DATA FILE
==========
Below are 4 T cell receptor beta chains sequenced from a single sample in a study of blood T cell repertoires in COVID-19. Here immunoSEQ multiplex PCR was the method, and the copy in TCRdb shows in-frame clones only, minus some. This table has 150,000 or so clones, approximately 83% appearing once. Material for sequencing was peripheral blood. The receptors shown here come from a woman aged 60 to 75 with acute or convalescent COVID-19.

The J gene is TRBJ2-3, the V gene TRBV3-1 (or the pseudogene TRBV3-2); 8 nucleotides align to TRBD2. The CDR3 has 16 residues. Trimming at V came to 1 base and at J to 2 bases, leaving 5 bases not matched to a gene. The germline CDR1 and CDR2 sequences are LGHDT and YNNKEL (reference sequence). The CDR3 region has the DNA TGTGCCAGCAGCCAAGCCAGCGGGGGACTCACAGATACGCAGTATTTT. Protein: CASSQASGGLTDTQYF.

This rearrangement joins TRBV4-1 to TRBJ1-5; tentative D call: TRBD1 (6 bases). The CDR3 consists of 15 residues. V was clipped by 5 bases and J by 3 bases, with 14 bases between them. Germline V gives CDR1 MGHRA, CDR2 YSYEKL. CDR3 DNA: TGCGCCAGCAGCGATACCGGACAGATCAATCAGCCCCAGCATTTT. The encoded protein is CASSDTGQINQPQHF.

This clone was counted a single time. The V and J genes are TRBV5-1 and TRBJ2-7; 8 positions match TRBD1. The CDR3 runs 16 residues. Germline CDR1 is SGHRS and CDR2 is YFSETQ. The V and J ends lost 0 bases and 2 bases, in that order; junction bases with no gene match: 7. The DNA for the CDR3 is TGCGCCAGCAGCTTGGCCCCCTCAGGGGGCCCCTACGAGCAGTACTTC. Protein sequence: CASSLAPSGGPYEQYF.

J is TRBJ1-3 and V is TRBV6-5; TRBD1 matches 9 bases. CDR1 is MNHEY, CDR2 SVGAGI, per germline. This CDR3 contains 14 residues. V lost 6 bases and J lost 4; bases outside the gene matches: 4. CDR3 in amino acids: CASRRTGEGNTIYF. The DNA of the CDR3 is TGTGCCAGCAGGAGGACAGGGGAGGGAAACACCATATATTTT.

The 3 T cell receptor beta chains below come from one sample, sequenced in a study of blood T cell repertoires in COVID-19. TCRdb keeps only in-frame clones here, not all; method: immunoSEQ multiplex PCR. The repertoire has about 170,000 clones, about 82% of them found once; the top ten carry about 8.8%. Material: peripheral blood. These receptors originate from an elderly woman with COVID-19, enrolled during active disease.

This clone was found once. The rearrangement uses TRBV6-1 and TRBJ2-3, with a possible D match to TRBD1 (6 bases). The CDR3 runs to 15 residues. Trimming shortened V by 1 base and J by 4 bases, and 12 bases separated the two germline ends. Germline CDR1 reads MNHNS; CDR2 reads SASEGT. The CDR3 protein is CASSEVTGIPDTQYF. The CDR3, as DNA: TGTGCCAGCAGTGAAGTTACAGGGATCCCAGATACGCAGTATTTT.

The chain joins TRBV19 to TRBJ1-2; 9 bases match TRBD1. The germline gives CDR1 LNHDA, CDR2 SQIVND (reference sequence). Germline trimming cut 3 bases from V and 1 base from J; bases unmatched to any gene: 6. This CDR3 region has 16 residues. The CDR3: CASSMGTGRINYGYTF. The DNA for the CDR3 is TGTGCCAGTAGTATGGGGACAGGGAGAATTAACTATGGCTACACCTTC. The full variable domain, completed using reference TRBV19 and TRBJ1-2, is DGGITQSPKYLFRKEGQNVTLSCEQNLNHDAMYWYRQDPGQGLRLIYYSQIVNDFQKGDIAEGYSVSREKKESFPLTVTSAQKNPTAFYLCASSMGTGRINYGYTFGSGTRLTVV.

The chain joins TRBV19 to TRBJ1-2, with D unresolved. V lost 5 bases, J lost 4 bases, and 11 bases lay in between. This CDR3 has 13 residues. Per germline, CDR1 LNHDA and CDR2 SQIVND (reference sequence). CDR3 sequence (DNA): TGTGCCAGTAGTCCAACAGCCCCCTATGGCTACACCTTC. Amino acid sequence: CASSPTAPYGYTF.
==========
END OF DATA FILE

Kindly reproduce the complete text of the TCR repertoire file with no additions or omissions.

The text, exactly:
Below are 4 T cell receptor beta chains sequenced from a single sample in a study of blood T cell repertoires in COVID-19. Here immunoSEQ multiplex PCR was the method, and the copy in TCRdb shows in-frame clones only, minus some. This table has 150,000 or so clones, approximately 83% appearing once. Material for sequencing was peripheral blood. The receptors shown here come from a woman aged 60 to 75 with acute or convalescent COVID-19.

The J gene is TRBJ2-3, the V gene TRBV3-1 (or the pseudogene TRBV3-2); 8 nucleotides align to TRBD2. The CDR3 has 16 residues. Trimming at V came to 1 base and at J to 2 bases, leaving 5 bases not matched to a gene. The germline CDR1 and CDR2 sequences are LGHDT and YNNKEL (reference sequence). The CDR3 region has the DNA TGTGCCAGCAGCCAAGCCAGCGGGGGACTCACAGATACGCAGTATTTT. Protein: CASSQASGGLTDTQYF.

This rearrangement joins TRBV4-1 to TRBJ1-5; tentative D call: TRBD1 (6 bases). The CDR3 consists of 15 residues. V was clipped by 5 bases and J by 3 bases, with 14 bases between them. Germline V gives CDR1 MGHRA, CDR2 YSYEKL. CDR3 DNA: TGCGCCAGCAGCGATACCGGACAGATCAATCAGCCCCAGCATTTT. The encoded protein is CASSDTGQINQPQHF.

This clone was counted a single time. The V and J genes are TRBV5-1 and TRBJ2-7; 8 positions match TRBD1. The CDR3 runs 16 residues. Germline CDR1 is SGHRS and CDR2 is YFSETQ. The V and J ends lost 0 bases and 2 bases, in that order; junction bases with no gene match: 7. The DNA for the CDR3 is TGCGCCAGCAGCTTGGCCCCCTCAGGGGGCCCCTACGAGCAGTACTTC. Protein sequence: CASSLAPSGGPYEQYF.

J is TRBJ1-3 and V is TRBV6-5; TRBD1 matches 9 bases. CDR1 is MNHEY, CDR2 SVGAGI, per germline. This CDR3 contains 14 residues. V lost 6 bases and J lost 4; bases outside the gene matches: 4. CDR3 in amino acids: CASRRTGEGNTIYF. The DNA of the CDR3 is TGTGCCAGCAGGAGGACAGGGGAGGGAAACACCATATATTTT.

The 3 T cell receptor beta chains below come from one sample, sequenced in a study of blood T cell repertoires in COVID-19. TCRdb keeps only in-frame clones here, not all; method: immunoSEQ multiplex PCR. The repertoire has about 170,000 clones, about 82% of them found once; the top ten carry about 8.8%. Material: peripheral blood. These receptors originate from an elderly woman with COVID-19, enrolled during active disease.

This clone was found once. The rearrangement uses TRBV6-1 and TRBJ2-3, with a possible D match to TRBD1 (6 bases). The CDR3 runs to 15 residues. Trimming shortened V by 1 base and J by 4 bases, and 12 bases separated the two germline ends. Germline CDR1 reads MNHNS; CDR2 reads SASEGT. The CDR3 protein is CASSEVTGIPDTQYF. The CDR3, as DNA: TGTGCCAGCAGTGAAGTTACAGGGATCCCAGATACGCAGTATTTT.

The chain joins TRBV19 to TRBJ1-2; 9 bases match TRBD1. The germline gives CDR1 LNHDA, CDR2 SQIVND (reference sequence). Germline trimming cut 3 bases from V and 1 base from J; bases unmatched to any gene: 6. This CDR3 region has 16 residues. The CDR3: CASSMGTGRINYGYTF. The DNA for the CDR3 is TGTGCCAGTAGTATGGGGACAGGGAGAATTAACTATGGCTACACCTTC. The full variable domain, completed using reference TRBV19 and TRBJ1-2, is DGGITQSPKYLFRKEGQNVTLSCEQNLNHDAMYWYRQDPGQGLRLIYYSQIVNDFQKGDIAEGYSVSREKKESFPLTVTSAQKNPTAFYLCASSMGTGRINYGYTFGSGTRLTVV.

The chain joins TRBV19 to TRBJ1-2, with D unresolved. V lost 5 bases, J lost 4 bases, and 11 bases lay in between. This CDR3 has 13 residues. Per germline, CDR1 LNHDA and CDR2 SQIVND (reference sequence). CDR3 sequence (DNA): TGTGCCAGTAGTCCAACAGCCCCCTATGGCTACACCTTC. Amino acid sequence: CASSPTAPYGYTF.